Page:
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Why a Quickscan

Operating drones within larger companies often start with a pilot project before they become a serious part of the business. In that transition fase, the focus usually lies with obtaining permission and training remote pilots. But safely and successfully operating unmanned systems has become much more than that. Is our permissions still covering all operations? Who oversees updating UAS software and who will test the systems afterwards before deployment? Can our remote pilots plan a drone operation when they are not current? Who keeps track of all pilot certificates and their currency? How do we handle complaints about team members internally? And so on.

Occasionally it is wise to take a step back and evaluate all unmanned aviation matters, especially since it is often a new and fast developing activity. We have yet to encounter a large drone operator who is 100% compliant all the time. But a good operator does wants to be aware of all liabilities at any time.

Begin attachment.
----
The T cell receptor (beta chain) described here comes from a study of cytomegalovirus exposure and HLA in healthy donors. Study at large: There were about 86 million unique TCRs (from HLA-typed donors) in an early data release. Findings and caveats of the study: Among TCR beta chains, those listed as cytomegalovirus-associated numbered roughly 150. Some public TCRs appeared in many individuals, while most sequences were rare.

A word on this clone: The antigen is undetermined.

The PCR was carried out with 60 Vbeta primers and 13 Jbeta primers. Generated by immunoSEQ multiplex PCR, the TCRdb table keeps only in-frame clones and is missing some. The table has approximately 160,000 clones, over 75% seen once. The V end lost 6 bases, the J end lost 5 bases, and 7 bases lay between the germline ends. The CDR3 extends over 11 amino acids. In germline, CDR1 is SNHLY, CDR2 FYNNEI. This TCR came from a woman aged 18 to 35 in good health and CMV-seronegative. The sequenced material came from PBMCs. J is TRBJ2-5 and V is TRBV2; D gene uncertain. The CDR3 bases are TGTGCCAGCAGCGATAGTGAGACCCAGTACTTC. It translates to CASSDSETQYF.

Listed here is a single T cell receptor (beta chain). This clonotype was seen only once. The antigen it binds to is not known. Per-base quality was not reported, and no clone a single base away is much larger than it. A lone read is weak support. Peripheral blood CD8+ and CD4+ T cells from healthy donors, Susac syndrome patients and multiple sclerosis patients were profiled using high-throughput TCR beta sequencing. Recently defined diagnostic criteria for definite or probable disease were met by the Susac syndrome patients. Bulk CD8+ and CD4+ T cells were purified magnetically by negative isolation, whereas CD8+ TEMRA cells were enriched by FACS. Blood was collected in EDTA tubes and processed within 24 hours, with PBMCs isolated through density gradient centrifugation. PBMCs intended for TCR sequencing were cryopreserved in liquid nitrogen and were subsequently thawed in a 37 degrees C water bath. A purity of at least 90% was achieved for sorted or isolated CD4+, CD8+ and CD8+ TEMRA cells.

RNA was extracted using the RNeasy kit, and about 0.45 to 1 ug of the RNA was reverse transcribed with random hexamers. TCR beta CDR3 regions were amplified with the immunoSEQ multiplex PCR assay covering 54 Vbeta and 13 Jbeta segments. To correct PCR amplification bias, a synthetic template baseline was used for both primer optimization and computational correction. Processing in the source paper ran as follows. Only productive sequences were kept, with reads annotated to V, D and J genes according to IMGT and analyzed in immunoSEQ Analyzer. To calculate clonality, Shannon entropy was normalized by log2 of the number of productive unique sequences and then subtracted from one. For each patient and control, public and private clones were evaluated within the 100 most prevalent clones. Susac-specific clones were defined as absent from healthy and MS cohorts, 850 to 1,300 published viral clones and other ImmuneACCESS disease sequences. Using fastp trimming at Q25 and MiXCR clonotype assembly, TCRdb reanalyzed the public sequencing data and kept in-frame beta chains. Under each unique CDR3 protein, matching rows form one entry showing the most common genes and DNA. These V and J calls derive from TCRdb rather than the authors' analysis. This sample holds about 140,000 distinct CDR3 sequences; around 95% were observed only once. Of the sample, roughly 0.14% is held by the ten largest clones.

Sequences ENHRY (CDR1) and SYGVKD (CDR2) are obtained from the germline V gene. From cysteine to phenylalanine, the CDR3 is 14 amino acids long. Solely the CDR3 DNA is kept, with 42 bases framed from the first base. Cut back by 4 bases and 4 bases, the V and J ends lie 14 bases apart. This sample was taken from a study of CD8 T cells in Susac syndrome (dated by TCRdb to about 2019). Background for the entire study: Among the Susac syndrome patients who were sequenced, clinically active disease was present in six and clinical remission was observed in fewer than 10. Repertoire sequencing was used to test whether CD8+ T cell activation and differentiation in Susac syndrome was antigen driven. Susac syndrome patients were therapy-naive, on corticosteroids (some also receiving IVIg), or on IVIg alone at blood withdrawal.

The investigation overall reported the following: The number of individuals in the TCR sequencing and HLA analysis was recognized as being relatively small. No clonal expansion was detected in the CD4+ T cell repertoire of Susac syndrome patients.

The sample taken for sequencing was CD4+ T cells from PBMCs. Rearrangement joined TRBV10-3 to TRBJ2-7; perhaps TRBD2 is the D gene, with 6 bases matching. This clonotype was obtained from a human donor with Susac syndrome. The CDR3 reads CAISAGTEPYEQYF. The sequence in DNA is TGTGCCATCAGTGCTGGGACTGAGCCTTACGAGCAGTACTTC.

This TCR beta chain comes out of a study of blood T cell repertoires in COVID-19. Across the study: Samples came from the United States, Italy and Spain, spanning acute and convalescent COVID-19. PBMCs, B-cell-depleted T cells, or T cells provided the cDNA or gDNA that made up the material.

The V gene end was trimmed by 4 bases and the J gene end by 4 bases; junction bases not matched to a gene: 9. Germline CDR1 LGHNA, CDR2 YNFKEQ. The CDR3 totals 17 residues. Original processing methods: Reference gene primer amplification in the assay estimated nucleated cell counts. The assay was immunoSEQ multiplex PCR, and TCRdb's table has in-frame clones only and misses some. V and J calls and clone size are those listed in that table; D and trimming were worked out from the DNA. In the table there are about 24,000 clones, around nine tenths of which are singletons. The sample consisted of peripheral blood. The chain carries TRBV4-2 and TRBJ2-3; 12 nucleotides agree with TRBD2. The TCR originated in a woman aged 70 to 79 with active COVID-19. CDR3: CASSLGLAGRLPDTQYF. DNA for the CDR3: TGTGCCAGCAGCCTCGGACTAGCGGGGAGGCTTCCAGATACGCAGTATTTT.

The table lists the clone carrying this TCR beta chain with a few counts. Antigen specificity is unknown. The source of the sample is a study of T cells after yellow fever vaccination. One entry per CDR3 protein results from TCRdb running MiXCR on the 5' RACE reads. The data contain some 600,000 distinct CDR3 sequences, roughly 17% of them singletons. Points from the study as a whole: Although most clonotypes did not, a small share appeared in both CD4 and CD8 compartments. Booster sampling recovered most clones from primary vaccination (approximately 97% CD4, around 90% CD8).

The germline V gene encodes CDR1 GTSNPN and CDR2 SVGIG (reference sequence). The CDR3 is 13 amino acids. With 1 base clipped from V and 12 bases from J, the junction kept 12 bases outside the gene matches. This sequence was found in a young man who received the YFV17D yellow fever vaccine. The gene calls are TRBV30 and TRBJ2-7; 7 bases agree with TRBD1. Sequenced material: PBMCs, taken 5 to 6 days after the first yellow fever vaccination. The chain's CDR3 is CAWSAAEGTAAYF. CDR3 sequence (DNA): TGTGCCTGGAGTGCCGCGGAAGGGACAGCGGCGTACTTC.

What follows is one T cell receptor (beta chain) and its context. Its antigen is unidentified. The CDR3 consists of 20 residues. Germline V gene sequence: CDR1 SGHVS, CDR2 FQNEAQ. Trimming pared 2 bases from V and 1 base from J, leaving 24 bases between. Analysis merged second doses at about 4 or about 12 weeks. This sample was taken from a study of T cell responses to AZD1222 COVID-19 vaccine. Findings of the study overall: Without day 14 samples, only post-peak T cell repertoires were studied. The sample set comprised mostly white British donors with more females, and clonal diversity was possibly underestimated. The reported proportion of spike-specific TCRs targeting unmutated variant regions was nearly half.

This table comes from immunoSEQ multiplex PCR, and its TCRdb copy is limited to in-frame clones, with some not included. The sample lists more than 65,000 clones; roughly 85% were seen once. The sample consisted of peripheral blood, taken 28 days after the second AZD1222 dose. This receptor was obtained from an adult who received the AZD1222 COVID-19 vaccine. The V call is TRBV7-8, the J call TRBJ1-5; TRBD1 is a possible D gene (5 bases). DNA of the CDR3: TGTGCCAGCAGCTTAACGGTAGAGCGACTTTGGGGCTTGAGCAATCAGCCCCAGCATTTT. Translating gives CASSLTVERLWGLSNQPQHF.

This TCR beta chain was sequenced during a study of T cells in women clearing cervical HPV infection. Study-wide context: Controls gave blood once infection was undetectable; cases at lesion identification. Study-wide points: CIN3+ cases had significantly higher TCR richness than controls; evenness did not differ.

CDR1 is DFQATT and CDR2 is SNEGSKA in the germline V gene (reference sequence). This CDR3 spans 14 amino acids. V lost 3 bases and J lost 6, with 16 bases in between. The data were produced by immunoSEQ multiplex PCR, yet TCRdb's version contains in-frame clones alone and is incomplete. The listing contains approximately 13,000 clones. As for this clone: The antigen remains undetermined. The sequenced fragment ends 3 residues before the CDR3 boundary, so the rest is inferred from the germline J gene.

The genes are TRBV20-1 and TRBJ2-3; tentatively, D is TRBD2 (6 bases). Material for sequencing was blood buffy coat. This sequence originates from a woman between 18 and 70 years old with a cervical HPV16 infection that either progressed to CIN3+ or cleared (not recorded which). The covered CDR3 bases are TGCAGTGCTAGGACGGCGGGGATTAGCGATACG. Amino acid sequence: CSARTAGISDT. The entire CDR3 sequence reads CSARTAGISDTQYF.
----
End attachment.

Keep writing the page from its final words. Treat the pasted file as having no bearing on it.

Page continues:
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Thank you for reading my post. Feel free to contact me or my business partner Pieter Franken any time. My next publication will focus on the obligations drone operators have to train their crew (pilot, observer, payload operator) and how to comply with the Dutch legal requirements when applying for an operational license. Questions that will be answered are:

  • Is the operator solely responsible for training their drone operating staff?
  • Must a qualified entity (aangewezen opleidingsinstelling) always be used for training drone pilots in The Netherlands?
  • How do I implement training and proof of training in our permit application?
  • Can we train and examine drone pilots internally and still be compliant?
  • What to expect during a IL&T audit concerning drone pilot training?